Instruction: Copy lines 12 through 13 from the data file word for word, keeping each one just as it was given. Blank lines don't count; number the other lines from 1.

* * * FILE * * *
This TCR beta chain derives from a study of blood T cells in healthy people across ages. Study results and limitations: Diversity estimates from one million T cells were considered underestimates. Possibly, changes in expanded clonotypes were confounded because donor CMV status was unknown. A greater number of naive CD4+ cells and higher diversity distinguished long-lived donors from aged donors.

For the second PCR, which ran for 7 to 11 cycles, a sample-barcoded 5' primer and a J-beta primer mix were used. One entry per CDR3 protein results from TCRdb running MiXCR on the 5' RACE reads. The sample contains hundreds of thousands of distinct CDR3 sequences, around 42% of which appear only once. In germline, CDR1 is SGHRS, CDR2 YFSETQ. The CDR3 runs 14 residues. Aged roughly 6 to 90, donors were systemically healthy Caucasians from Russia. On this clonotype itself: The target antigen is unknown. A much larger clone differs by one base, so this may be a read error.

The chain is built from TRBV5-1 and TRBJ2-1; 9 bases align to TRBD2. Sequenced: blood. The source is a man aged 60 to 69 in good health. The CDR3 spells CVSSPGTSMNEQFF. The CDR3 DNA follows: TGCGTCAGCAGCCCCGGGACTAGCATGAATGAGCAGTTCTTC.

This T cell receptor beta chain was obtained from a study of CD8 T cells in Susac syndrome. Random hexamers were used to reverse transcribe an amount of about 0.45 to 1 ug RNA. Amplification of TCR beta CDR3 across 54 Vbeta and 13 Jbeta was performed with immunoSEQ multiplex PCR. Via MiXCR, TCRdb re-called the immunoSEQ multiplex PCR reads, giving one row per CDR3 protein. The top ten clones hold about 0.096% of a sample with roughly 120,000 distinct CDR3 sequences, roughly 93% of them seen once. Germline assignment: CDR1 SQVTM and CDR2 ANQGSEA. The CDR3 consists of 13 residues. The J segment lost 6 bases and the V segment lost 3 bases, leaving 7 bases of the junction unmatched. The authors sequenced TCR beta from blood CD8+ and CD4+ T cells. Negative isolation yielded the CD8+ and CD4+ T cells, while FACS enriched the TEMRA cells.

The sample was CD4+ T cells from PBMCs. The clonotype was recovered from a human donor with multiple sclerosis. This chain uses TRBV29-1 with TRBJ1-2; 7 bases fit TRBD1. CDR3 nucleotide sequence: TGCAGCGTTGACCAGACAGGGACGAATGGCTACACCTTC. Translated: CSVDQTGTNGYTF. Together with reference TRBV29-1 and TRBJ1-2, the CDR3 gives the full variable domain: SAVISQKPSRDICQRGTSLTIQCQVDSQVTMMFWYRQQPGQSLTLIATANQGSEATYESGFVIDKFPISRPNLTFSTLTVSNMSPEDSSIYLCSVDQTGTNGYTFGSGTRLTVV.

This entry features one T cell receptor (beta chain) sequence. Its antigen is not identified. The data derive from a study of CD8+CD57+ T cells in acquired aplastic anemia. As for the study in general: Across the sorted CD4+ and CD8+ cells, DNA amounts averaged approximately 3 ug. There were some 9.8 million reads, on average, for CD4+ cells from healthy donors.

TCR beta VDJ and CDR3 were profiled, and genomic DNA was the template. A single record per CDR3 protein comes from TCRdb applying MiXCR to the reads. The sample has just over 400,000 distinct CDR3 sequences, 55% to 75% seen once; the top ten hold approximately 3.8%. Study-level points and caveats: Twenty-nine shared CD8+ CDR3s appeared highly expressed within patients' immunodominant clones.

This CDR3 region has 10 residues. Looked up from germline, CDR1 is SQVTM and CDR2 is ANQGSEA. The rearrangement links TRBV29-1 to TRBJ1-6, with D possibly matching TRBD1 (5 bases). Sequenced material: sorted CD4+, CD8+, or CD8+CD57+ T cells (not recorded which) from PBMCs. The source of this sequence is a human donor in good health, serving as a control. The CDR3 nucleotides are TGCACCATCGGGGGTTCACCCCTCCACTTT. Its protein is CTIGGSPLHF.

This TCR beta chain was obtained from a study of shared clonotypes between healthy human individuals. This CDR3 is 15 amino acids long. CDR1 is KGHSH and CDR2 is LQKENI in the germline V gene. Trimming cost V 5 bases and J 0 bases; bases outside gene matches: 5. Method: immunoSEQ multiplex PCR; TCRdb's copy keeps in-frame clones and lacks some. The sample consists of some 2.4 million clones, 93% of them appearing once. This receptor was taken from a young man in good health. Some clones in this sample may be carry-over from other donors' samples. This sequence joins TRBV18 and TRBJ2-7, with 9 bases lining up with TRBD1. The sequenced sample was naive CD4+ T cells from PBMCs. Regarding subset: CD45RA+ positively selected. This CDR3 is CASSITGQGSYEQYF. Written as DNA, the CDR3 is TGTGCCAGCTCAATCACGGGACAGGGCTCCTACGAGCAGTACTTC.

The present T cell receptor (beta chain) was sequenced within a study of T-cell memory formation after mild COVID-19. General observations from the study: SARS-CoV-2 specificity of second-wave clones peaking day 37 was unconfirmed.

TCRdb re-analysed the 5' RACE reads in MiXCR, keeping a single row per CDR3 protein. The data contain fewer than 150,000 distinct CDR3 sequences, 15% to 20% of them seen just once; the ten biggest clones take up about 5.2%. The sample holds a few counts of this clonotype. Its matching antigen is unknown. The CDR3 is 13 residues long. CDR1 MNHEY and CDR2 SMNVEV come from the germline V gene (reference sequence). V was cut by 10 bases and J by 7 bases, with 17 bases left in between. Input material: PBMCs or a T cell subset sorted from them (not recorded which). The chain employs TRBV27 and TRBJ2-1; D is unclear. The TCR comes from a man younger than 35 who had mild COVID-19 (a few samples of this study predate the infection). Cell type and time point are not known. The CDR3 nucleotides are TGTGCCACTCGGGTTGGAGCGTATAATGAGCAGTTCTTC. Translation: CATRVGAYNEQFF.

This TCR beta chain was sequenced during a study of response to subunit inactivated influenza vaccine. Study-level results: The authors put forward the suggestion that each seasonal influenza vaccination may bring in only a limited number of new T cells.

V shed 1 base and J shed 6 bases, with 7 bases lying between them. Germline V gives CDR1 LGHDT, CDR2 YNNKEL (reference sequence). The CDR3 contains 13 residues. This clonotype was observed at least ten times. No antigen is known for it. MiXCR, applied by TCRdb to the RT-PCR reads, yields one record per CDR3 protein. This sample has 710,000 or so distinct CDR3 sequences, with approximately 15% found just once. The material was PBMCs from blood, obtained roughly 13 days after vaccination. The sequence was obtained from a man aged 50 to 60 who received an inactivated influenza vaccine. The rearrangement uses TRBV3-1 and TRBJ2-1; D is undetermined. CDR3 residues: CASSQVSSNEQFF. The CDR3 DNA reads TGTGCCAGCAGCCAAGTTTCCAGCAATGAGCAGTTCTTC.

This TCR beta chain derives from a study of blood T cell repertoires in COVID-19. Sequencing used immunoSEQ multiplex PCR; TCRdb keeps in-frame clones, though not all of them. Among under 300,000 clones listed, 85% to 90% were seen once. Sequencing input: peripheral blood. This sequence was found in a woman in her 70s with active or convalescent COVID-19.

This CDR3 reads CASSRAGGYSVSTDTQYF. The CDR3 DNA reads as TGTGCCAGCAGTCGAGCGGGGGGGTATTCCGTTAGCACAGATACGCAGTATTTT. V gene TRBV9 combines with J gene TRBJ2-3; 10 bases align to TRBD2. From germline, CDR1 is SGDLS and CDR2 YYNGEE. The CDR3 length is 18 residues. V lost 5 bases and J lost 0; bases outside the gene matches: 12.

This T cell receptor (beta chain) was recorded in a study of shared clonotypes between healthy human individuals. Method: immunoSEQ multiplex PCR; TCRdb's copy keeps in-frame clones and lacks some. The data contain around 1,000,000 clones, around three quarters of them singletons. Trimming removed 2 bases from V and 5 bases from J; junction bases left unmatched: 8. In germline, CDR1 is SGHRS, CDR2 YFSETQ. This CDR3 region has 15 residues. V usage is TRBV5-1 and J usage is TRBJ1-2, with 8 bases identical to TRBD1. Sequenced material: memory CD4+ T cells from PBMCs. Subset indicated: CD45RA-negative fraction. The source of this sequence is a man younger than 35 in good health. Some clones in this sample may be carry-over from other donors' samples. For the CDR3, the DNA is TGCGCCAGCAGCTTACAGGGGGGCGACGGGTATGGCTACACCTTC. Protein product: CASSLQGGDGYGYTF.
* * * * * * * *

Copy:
This TCR beta chain was sequenced during a study of response to subunit inactivated influenza vaccine. Study-level results: The authors put forward the suggestion that each seasonal influenza vaccination may bring in only a limited number of new T cells.

V shed 1 base and J shed 6 bases, with 7 bases lying between them. Germline V gives CDR1 LGHDT, CDR2 YNNKEL (reference sequence). The CDR3 contains 13 residues. This clonotype was observed at least ten times. No antigen is known for it. MiXCR, applied by TCRdb to the RT-PCR reads, yields one record per CDR3 protein. This sample has 710,000 or so distinct CDR3 sequences, with approximately 15% found just once. The material was PBMCs from blood, obtained roughly 13 days after vaccination. The sequence was obtained from a man aged 50 to 60 who received an inactivated influenza vaccine. The rearrangement uses TRBV3-1 and TRBJ2-1; D is undetermined. CDR3 residues: CASSQVSSNEQFF. The CDR3 DNA reads TGTGCCAGCAGCCAAGTTTCCAGCAATGAGCAGTTCTTC.